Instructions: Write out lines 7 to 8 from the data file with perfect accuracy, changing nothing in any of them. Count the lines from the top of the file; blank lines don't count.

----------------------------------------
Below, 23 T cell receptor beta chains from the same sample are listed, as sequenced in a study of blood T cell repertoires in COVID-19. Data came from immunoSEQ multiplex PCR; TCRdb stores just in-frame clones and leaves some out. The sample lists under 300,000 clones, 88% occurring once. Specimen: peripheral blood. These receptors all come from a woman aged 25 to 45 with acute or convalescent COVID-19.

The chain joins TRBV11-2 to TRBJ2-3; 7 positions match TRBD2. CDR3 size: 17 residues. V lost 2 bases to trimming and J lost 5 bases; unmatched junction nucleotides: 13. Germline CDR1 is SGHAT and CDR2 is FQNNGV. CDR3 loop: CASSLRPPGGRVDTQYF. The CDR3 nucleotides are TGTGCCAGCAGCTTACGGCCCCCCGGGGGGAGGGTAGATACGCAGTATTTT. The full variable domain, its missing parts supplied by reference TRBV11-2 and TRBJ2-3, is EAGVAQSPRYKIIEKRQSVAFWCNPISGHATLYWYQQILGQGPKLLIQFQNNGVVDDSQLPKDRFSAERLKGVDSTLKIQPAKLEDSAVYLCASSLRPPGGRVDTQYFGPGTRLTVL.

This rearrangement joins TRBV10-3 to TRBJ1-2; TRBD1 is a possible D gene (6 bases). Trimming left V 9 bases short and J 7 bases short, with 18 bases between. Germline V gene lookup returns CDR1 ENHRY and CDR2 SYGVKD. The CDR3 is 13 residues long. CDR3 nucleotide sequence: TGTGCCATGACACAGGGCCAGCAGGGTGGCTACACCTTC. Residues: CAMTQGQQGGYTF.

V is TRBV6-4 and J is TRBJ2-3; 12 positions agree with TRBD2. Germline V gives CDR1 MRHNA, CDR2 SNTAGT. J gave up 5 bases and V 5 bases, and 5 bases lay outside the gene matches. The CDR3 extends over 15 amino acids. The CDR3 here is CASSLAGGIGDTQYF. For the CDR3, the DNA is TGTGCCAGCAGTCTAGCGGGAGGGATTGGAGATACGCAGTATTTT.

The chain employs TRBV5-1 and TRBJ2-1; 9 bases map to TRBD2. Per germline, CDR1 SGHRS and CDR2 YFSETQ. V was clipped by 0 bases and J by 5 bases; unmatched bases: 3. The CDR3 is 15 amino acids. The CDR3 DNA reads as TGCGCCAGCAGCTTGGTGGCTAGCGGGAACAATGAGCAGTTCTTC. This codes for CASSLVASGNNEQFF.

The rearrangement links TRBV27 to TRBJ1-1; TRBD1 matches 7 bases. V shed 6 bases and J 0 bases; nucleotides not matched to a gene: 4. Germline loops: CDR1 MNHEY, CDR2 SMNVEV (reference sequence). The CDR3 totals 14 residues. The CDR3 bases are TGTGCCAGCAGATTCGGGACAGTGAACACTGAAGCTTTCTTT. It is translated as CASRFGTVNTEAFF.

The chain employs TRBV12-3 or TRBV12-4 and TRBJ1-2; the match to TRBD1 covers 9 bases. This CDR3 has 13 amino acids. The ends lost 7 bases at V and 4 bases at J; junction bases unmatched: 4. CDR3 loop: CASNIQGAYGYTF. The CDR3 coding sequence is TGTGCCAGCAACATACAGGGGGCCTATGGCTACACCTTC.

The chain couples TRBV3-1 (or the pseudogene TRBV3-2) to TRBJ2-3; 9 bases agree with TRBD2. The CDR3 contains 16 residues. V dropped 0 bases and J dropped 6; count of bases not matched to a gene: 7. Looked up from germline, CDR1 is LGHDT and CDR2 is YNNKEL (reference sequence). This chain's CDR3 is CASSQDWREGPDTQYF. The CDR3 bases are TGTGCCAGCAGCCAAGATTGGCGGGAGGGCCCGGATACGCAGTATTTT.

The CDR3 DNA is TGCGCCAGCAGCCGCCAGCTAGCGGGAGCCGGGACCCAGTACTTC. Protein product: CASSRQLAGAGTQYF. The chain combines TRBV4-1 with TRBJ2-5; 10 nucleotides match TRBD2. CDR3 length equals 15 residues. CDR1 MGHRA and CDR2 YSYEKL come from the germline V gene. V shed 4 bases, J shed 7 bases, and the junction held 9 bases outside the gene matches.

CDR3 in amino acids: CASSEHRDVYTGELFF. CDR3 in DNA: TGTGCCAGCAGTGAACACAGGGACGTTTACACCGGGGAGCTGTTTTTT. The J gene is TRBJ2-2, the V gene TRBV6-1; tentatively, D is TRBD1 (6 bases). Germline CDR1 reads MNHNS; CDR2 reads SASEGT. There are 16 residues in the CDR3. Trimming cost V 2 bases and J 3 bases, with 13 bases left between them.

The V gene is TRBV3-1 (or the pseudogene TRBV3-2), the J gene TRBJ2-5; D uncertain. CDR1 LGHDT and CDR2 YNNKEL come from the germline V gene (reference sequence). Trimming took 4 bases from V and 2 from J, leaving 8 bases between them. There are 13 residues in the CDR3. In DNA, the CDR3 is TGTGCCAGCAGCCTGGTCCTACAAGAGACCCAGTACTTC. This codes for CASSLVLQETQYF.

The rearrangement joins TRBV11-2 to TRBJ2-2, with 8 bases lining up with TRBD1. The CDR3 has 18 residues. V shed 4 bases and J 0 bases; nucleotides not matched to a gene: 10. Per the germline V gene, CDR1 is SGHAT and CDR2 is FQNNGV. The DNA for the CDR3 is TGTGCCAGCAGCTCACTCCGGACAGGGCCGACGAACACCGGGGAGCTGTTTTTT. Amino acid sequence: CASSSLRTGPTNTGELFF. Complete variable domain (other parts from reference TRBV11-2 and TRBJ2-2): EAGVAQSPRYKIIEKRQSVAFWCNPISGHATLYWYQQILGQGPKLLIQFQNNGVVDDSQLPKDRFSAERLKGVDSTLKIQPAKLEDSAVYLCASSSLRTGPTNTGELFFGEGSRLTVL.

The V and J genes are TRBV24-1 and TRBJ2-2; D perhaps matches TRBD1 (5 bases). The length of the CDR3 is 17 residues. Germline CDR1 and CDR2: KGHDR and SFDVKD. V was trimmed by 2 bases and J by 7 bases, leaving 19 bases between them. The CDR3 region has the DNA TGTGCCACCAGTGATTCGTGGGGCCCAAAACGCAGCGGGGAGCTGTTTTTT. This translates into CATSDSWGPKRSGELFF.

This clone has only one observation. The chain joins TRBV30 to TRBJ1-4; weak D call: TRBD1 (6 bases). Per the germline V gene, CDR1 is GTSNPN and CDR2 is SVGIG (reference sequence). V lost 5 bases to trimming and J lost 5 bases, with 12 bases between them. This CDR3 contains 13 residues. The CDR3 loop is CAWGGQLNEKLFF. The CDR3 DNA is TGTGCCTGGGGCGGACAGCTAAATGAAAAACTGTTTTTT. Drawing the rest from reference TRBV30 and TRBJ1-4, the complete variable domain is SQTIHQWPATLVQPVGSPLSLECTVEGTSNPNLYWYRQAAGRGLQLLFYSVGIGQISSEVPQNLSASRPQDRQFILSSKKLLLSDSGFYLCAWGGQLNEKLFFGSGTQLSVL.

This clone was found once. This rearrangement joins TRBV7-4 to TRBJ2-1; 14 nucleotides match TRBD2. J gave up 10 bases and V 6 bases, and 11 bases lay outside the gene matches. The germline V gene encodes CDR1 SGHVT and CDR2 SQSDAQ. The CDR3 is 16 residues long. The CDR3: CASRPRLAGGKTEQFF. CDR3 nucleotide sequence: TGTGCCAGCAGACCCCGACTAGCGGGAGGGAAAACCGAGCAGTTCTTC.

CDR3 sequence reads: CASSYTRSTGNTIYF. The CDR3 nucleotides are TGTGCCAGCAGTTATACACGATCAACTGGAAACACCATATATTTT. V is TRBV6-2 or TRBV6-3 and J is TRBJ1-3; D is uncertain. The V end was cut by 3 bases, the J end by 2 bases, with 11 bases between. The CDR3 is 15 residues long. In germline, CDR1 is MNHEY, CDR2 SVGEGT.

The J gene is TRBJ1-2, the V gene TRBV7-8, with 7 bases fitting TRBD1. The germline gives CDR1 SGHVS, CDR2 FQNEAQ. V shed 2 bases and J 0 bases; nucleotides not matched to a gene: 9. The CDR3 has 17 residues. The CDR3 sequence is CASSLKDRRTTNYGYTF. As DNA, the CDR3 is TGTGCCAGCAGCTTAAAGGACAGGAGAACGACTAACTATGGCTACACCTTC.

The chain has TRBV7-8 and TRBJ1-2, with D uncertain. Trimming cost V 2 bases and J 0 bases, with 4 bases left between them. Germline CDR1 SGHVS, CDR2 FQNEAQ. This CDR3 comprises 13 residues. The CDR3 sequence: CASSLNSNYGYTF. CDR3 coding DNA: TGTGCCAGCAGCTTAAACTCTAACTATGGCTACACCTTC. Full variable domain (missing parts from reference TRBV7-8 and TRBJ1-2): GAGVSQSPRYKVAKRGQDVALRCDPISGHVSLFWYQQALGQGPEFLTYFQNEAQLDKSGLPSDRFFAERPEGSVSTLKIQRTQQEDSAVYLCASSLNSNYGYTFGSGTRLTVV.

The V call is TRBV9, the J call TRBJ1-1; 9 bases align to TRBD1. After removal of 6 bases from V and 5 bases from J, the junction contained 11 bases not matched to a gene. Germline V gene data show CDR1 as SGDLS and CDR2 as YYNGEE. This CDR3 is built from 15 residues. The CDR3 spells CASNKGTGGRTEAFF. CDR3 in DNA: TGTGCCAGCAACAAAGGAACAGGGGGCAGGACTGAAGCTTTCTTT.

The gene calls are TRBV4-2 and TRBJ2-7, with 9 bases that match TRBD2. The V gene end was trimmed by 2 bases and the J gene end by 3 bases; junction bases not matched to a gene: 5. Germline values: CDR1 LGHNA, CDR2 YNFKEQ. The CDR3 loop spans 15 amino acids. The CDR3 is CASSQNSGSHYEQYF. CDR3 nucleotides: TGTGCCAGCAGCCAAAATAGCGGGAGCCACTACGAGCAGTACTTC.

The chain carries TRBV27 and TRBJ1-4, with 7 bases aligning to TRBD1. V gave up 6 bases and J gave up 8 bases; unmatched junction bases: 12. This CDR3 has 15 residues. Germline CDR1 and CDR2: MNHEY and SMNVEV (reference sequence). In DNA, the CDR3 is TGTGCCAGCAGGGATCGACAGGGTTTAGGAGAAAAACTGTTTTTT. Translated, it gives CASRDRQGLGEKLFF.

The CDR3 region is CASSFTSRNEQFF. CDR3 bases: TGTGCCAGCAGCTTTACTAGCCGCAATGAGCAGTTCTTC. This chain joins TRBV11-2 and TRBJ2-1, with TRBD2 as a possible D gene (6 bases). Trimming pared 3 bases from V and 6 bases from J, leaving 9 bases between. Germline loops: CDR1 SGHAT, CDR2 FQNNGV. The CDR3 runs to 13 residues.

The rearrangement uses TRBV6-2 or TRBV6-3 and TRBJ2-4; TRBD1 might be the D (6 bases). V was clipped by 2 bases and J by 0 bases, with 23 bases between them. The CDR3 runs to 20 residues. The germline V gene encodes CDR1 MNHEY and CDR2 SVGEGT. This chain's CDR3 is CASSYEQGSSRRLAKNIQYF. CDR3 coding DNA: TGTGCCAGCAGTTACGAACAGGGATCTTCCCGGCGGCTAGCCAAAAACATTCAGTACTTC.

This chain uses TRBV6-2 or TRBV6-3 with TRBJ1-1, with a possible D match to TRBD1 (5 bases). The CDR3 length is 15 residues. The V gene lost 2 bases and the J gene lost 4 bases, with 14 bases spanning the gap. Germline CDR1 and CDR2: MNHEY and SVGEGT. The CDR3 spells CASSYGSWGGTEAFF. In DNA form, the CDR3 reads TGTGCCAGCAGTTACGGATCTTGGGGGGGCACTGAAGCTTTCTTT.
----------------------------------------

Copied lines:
The chain employs TRBV12-3 or TRBV12-4 and TRBJ1-2; the match to TRBD1 covers 9 bases. This CDR3 has 13 amino acids. The ends lost 7 bases at V and 4 bases at J; junction bases unmatched: 4. CDR3 loop: CASNIQGAYGYTF. The CDR3 coding sequence is TGTGCCAGCAACATACAGGGGGCCTATGGCTACACCTTC.

The chain couples TRBV3-1 (or the pseudogene TRBV3-2) to TRBJ2-3; 9 bases agree with TRBD2. The CDR3 contains 16 residues. V dropped 0 bases and J dropped 6; count of bases not matched to a gene: 7. Looked up from germline, CDR1 is LGHDT and CDR2 is YNNKEL (reference sequence). This chain's CDR3 is CASSQDWREGPDTQYF. The CDR3 bases are TGTGCCAGCAGCCAAGATTGGCGGGAGGGCCCGGATACGCAGTATTTT.